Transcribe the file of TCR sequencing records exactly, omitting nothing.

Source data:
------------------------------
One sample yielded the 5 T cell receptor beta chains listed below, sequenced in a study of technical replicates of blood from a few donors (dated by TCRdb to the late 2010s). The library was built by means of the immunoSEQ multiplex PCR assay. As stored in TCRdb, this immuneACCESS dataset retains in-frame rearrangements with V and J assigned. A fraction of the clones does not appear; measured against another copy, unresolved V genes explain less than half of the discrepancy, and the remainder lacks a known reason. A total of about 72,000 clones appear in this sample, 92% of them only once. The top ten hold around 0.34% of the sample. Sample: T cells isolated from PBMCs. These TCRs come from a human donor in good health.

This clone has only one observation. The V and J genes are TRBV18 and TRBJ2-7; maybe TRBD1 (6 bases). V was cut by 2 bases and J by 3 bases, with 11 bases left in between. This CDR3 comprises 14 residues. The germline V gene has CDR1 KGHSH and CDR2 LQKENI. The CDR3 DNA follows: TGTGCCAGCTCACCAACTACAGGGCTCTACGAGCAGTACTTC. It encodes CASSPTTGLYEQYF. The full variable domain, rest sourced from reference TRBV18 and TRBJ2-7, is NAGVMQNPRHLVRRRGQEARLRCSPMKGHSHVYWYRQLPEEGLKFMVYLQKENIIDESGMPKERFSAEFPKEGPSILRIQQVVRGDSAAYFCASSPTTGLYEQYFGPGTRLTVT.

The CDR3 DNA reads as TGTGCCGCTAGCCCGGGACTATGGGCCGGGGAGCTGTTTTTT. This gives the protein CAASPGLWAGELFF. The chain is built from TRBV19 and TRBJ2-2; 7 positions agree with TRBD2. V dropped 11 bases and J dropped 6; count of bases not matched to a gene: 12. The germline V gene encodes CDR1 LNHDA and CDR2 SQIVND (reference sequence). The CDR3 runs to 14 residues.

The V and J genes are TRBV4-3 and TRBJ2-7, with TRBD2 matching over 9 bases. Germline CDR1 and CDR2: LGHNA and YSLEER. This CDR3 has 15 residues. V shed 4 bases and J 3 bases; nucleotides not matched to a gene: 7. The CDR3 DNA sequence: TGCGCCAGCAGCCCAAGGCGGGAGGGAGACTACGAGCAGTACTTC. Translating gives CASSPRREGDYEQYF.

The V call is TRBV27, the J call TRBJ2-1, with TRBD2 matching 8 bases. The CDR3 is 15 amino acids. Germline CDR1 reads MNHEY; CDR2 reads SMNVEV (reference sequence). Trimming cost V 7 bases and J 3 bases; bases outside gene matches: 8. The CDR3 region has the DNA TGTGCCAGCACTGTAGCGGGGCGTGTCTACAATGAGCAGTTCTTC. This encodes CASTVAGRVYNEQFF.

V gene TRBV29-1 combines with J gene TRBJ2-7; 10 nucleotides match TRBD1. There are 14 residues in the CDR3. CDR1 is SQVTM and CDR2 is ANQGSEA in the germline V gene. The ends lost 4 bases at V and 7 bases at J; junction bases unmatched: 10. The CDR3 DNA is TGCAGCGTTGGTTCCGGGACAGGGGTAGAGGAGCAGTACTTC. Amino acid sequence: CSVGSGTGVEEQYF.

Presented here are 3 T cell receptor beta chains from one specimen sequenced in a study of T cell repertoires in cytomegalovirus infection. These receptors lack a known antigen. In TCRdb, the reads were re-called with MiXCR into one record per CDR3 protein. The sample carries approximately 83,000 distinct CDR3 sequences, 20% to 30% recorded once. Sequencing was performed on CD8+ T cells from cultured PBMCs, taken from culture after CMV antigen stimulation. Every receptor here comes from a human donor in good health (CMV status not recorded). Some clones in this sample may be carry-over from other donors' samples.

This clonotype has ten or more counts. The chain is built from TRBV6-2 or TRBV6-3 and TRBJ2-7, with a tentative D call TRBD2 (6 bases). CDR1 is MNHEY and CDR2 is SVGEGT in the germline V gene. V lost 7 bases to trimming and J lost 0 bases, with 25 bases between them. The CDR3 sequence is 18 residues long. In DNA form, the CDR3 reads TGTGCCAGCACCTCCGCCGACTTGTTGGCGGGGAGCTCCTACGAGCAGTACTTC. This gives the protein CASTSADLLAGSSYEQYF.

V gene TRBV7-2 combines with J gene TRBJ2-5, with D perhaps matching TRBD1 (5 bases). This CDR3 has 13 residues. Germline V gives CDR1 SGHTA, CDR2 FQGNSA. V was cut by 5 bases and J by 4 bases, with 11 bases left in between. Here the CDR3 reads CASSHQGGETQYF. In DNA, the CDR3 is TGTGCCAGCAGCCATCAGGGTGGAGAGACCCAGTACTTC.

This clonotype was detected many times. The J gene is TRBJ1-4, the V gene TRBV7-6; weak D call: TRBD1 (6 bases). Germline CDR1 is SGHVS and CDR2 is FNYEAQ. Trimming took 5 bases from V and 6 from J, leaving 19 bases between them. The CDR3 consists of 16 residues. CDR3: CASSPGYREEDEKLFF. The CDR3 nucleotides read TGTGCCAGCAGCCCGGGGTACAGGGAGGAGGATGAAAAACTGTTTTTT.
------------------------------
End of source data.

One sample yielded the 5 T cell receptor beta chains listed below, sequenced in a study of technical replicates of blood from a few donors (dated by TCRdb to the late 2010s). The library was built by means of the immunoSEQ multiplex PCR assay. As stored in TCRdb, this immuneACCESS dataset retains in-frame rearrangements with V and J assigned. A fraction of the clones does not appear; measured against another copy, unresolved V genes explain less than half of the discrepancy, and the remainder lacks a known reason. A total of about 72,000 clones appear in this sample, 92% of them only once. The top ten hold around 0.34% of the sample. Sample: T cells isolated from PBMCs. These TCRs come from a human donor in good health.

This clone has only one observation. The V and J genes are TRBV18 and TRBJ2-7; maybe TRBD1 (6 bases). V was cut by 2 bases and J by 3 bases, with 11 bases left in between. This CDR3 comprises 14 residues. The germline V gene has CDR1 KGHSH and CDR2 LQKENI. The CDR3 DNA follows: TGTGCCAGCTCACCAACTACAGGGCTCTACGAGCAGTACTTC. It encodes CASSPTTGLYEQYF. The full variable domain, rest sourced from reference TRBV18 and TRBJ2-7, is NAGVMQNPRHLVRRRGQEARLRCSPMKGHSHVYWYRQLPEEGLKFMVYLQKENIIDESGMPKERFSAEFPKEGPSILRIQQVVRGDSAAYFCASSPTTGLYEQYFGPGTRLTVT.

The CDR3 DNA reads as TGTGCCGCTAGCCCGGGACTATGGGCCGGGGAGCTGTTTTTT. This gives the protein CAASPGLWAGELFF. The chain is built from TRBV19 and TRBJ2-2; 7 positions agree with TRBD2. V dropped 11 bases and J dropped 6; count of bases not matched to a gene: 12. The germline V gene encodes CDR1 LNHDA and CDR2 SQIVND (reference sequence). The CDR3 runs to 14 residues.

The V and J genes are TRBV4-3 and TRBJ2-7, with TRBD2 matching over 9 bases. Germline CDR1 and CDR2: LGHNA and YSLEER. This CDR3 has 15 residues. V shed 4 bases and J 3 bases; nucleotides not matched to a gene: 7. The CDR3 DNA sequence: TGCGCCAGCAGCCCAAGGCGGGAGGGAGACTACGAGCAGTACTTC. Translating gives CASSPRREGDYEQYF.

The V call is TRBV27, the J call TRBJ2-1, with TRBD2 matching 8 bases. The CDR3 is 15 amino acids. Germline CDR1 reads MNHEY; CDR2 reads SMNVEV (reference sequence). Trimming cost V 7 bases and J 3 bases; bases outside gene matches: 8. The CDR3 region has the DNA TGTGCCAGCACTGTAGCGGGGCGTGTCTACAATGAGCAGTTCTTC. This encodes CASTVAGRVYNEQFF.

V gene TRBV29-1 combines with J gene TRBJ2-7; 10 nucleotides match TRBD1. There are 14 residues in the CDR3. CDR1 is SQVTM and CDR2 is ANQGSEA in the germline V gene. The ends lost 4 bases at V and 7 bases at J; junction bases unmatched: 10. The CDR3 DNA is TGCAGCGTTGGTTCCGGGACAGGGGTAGAGGAGCAGTACTTC. Amino acid sequence: CSVGSGTGVEEQYF.

Presented here are 3 T cell receptor beta chains from one specimen sequenced in a study of T cell repertoires in cytomegalovirus infection. These receptors lack a known antigen. In TCRdb, the reads were re-called with MiXCR into one record per CDR3 protein. The sample carries approximately 83,000 distinct CDR3 sequences, 20% to 30% recorded once. Sequencing was performed on CD8+ T cells from cultured PBMCs, taken from culture after CMV antigen stimulation. Every receptor here comes from a human donor in good health (CMV status not recorded). Some clones in this sample may be carry-over from other donors' samples.

This clonotype has ten or more counts. The chain is built from TRBV6-2 or TRBV6-3 and TRBJ2-7, with a tentative D call TRBD2 (6 bases). CDR1 is MNHEY and CDR2 is SVGEGT in the germline V gene. V lost 7 bases to trimming and J lost 0 bases, with 25 bases between them. The CDR3 sequence is 18 residues long. In DNA form, the CDR3 reads TGTGCCAGCACCTCCGCCGACTTGTTGGCGGGGAGCTCCTACGAGCAGTACTTC. This gives the protein CASTSADLLAGSSYEQYF.

V gene TRBV7-2 combines with J gene TRBJ2-5, with D perhaps matching TRBD1 (5 bases). This CDR3 has 13 residues. Germline V gives CDR1 SGHTA, CDR2 FQGNSA. V was cut by 5 bases and J by 4 bases, with 11 bases left in between. Here the CDR3 reads CASSHQGGETQYF. In DNA, the CDR3 is TGTGCCAGCAGCCATCAGGGTGGAGAGACCCAGTACTTC.

This clonotype was detected many times. The J gene is TRBJ1-4, the V gene TRBV7-6; weak D call: TRBD1 (6 bases). Germline CDR1 is SGHVS and CDR2 is FNYEAQ. Trimming took 5 bases from V and 6 from J, leaving 19 bases between them. The CDR3 consists of 16 residues. CDR3: CASSPGYREEDEKLFF. The CDR3 nucleotides read TGTGCCAGCAGCCCGGGGTACAGGGAGGAGGATGAAAAACTGTTTTTT.